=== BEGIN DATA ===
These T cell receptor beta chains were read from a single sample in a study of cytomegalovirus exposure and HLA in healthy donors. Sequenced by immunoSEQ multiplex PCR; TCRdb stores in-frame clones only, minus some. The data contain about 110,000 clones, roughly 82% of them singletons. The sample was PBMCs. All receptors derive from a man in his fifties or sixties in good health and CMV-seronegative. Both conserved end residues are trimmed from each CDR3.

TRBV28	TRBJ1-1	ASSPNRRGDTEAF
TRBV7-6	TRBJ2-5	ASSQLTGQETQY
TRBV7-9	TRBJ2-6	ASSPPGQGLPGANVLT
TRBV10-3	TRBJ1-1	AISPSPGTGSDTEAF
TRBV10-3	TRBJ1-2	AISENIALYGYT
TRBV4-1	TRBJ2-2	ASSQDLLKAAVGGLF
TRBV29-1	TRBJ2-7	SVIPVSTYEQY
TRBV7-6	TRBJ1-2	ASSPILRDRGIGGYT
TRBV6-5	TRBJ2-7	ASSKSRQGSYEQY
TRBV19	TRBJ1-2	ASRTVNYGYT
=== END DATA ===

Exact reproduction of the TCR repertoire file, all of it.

These T cell receptor beta chains were read from a single sample in a study of cytomegalovirus exposure and HLA in healthy donors. Sequenced by immunoSEQ multiplex PCR; TCRdb stores in-frame clones only, minus some. The data contain about 110,000 clones, roughly 82% of them singletons. The sample was PBMCs. All receptors derive from a man in his fifties or sixties in good health and CMV-seronegative. Both conserved end residues are trimmed from each CDR3.

TRBV28	TRBJ1-1	ASSPNRRGDTEAF
TRBV7-6	TRBJ2-5	ASSQLTGQETQY
TRBV7-9	TRBJ2-6	ASSPPGQGLPGANVLT
TRBV10-3	TRBJ1-1	AISPSPGTGSDTEAF
TRBV10-3	TRBJ1-2	AISENIALYGYT
TRBV4-1	TRBJ2-2	ASSQDLLKAAVGGLF
TRBV29-1	TRBJ2-7	SVIPVSTYEQY
TRBV7-6	TRBJ1-2	ASSPILRDRGIGGYT
TRBV6-5	TRBJ2-7	ASSKSRQGSYEQY
TRBV19	TRBJ1-2	ASRTVNYGYT